Many of us have been taught about setting goals through the use of the SMART acronym. The theory is that in order to be successful in our pursuits, our goals must be: Specific Measurable Attainable Realistic Tangible However, for most financial planning clients, this goal setting template is rigid and uninspiring. It puts the concept […]
Life is a continuum—an accumulation of experiences that makes us who we are and influences how we view ourselves and the world around us. As we review these experiences, we realize that our lives have been permeated with change, and the same is also true for our financial planning clients! In fact, as ironic as it may seem, […]
Do your clients desire to be rich? The word “rich” can be defined as possessing great material wealth, and it can also be defined as that which is abundant, meaningful, and significant. Therefore, what kind of wealth do your clients desire the most? Do they want to experience a life of riches or a rich […]
The strongest foundation for the financial plans you create will always be your clients’ heightened awareness of the nature, influence, and importance of their values. Therefore, in your discovery and data gathering activities, it is essential that you engage your clients in a process of thoughtful reflection to help them identify and clarify what is truly […]
In terms of adult development theory, turning 50 is typically a time in life when individuals rethink the direction their lives are taking, confront their own mortality, and dare to ask themselves, “Am I really happy?” However, what distinguishes Baby Boomers from previous generations is that they wear their mid-life angst on their sleeves. […]
There is a lot of truth to the old saying, “if you don’t know where you are going, any road will take you there.” Therefore, it is important to be deliberate in planning for your personal and professional success. One of the easiest and most effective ways to shape your future is to ask yourself powerful […]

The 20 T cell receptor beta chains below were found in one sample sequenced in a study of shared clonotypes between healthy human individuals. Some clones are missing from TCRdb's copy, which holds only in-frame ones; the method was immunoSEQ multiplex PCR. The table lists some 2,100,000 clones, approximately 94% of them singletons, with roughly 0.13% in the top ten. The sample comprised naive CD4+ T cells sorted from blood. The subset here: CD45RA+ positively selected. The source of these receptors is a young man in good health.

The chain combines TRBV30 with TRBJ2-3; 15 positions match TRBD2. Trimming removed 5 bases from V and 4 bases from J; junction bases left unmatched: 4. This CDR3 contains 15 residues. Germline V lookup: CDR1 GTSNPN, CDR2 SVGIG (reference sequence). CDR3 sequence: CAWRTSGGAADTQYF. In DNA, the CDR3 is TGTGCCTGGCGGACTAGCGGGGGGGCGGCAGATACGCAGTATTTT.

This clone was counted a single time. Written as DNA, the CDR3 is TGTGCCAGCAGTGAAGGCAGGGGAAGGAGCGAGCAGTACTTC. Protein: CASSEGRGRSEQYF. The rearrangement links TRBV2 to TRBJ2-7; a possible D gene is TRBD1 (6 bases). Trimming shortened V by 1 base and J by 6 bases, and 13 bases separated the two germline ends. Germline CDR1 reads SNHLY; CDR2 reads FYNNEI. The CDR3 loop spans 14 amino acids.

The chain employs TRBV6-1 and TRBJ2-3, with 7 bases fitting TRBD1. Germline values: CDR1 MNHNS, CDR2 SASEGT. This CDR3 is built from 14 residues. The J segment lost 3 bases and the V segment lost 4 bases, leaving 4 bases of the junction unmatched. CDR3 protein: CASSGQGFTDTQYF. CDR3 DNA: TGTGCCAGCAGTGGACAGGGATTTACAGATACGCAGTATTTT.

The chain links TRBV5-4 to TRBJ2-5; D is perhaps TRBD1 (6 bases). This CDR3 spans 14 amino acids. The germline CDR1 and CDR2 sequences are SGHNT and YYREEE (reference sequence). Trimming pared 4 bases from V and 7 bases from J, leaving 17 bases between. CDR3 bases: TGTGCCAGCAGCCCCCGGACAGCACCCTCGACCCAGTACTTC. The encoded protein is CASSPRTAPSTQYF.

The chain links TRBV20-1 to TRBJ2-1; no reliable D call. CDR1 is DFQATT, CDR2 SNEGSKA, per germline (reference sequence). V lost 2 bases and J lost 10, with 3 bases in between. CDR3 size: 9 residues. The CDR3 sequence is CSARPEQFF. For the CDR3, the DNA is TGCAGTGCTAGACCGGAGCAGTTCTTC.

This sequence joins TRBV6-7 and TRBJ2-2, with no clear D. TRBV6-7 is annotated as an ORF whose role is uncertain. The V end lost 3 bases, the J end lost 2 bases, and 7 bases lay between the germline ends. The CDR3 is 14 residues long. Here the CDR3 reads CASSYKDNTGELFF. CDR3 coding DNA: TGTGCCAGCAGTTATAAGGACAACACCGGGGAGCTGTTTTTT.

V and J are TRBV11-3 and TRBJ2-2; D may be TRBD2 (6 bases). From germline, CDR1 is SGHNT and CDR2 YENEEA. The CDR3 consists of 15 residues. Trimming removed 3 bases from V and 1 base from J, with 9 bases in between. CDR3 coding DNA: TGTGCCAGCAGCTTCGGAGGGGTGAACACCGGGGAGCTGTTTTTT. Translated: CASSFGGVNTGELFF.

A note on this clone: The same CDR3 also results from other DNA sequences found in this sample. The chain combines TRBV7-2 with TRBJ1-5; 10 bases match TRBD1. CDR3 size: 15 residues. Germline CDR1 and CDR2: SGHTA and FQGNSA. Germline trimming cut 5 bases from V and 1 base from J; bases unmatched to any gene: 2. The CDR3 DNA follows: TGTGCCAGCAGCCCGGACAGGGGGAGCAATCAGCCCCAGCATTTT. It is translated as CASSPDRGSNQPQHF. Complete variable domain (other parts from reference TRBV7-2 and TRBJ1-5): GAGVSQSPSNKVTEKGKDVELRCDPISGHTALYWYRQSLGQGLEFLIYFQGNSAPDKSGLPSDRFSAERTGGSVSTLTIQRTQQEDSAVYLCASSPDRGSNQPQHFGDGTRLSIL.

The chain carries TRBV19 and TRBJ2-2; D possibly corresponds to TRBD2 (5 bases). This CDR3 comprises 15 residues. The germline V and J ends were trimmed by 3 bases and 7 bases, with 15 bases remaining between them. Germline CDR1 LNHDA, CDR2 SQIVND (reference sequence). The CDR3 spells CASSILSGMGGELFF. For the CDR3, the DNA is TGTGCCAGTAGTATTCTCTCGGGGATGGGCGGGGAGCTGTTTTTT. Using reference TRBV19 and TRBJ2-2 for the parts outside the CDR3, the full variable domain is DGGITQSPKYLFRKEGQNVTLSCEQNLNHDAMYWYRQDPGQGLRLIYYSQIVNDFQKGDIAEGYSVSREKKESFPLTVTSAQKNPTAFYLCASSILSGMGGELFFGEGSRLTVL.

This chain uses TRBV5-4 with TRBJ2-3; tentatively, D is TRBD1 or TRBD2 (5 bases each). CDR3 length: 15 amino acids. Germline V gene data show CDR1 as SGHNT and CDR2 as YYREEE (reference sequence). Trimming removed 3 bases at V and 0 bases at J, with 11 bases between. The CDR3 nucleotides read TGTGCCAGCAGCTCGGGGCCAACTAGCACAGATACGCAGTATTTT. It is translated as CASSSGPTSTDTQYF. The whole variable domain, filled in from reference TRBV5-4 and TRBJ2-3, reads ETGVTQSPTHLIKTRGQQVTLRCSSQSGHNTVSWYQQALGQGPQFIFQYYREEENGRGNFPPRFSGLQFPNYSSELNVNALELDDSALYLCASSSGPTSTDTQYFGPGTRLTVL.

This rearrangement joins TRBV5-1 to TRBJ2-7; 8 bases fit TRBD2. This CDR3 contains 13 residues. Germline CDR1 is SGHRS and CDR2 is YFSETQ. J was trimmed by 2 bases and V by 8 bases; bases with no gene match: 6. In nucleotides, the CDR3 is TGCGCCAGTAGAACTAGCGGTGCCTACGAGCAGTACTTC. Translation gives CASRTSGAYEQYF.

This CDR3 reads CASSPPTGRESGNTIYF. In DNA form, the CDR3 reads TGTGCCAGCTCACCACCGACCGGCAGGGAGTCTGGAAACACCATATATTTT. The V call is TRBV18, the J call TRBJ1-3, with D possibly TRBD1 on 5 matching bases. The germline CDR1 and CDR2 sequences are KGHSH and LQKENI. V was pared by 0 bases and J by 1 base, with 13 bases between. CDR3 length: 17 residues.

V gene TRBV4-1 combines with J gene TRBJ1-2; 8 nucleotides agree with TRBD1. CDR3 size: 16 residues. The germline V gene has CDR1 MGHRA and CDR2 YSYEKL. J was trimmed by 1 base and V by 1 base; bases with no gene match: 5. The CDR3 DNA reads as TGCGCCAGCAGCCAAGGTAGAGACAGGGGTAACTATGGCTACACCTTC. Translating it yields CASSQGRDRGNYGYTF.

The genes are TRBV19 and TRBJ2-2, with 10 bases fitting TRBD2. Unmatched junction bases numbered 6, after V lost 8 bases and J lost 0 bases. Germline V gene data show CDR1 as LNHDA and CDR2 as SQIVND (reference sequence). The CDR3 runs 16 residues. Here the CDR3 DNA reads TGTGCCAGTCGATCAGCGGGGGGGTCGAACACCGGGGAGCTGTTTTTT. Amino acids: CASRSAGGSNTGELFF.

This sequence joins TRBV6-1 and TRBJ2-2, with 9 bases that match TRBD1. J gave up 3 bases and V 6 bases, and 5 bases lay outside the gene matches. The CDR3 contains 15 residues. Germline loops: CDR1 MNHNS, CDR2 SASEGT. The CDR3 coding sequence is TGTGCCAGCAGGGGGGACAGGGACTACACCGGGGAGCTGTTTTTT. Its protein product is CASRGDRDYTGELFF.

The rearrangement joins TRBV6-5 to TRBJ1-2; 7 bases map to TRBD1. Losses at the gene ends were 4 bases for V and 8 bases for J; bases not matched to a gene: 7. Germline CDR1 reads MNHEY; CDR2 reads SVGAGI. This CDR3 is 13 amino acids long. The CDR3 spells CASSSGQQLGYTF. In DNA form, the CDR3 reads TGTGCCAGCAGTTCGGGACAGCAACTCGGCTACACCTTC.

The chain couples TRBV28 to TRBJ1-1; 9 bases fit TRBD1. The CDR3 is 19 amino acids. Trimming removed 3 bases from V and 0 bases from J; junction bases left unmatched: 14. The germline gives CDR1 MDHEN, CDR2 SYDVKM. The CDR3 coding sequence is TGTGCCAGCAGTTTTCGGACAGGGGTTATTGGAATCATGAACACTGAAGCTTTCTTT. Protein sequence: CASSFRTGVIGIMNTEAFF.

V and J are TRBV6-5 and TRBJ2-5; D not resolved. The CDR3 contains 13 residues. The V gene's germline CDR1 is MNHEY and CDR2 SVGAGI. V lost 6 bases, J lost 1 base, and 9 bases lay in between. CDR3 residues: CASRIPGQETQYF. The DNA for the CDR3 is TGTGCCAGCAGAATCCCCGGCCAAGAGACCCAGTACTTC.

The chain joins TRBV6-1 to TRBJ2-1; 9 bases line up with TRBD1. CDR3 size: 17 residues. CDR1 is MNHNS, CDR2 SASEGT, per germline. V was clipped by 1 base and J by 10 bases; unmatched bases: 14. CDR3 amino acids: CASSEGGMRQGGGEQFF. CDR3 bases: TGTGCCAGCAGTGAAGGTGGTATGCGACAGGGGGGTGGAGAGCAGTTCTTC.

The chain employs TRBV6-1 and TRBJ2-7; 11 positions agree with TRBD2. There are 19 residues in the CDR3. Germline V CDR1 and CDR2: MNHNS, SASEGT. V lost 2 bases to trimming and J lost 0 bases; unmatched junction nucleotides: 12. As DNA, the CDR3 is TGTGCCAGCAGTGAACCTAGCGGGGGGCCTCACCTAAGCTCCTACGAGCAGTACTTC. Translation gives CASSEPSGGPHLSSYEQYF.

*Be sure to read the author’s note and special announcement at the end of this blog post! In the Happiness Hypothesis, psychologist Jonathan Haidt wrote that long ago he developed a metaphor to help him make sense of his often self-sabotaging behaviors: The image that I came up with for myself, as I marveled at […]
Although a number of studies have focused on the effect of income on happiness, Elizabeth Dunn, a socialpsychologist at the University of British Columbia, also wanted to understand the effect of spending choices on happiness.
For example, previous research clearly demonstrated that income has a predictably positive effect on level of happiness, but these levels remain flat over time even as income increased. This finding puzzled Dunn and she wanted to find out why happiness did not increase along with income.
Failing to reach personal and financial goals can be both frustrating and disheartening for your clients. And, to make matters worse, they often realize that they are their own worst enemies when it comes to sabotaging their dreams. However, research has shown that your clients can dramatically increase their rate of success by first determining a meaningful and internally motivated “why” for each goal pursuit.
Individuals and retirement planning experts alike are recognizing that a successful and satisfying retirement experience depends on more than a healthy nest egg. In fact, financial reporter John Wasik contends, “Financial security and retirement are not the two peas in the pod they used to be.”
Instead, retirement should be thought of as a major life transition that deserves thought and preparation in all areas of life. For example, one study found that it was the size of a retiree’s social network—and not the size of his or her portfolio—that had the strongest influence on life satisfaction.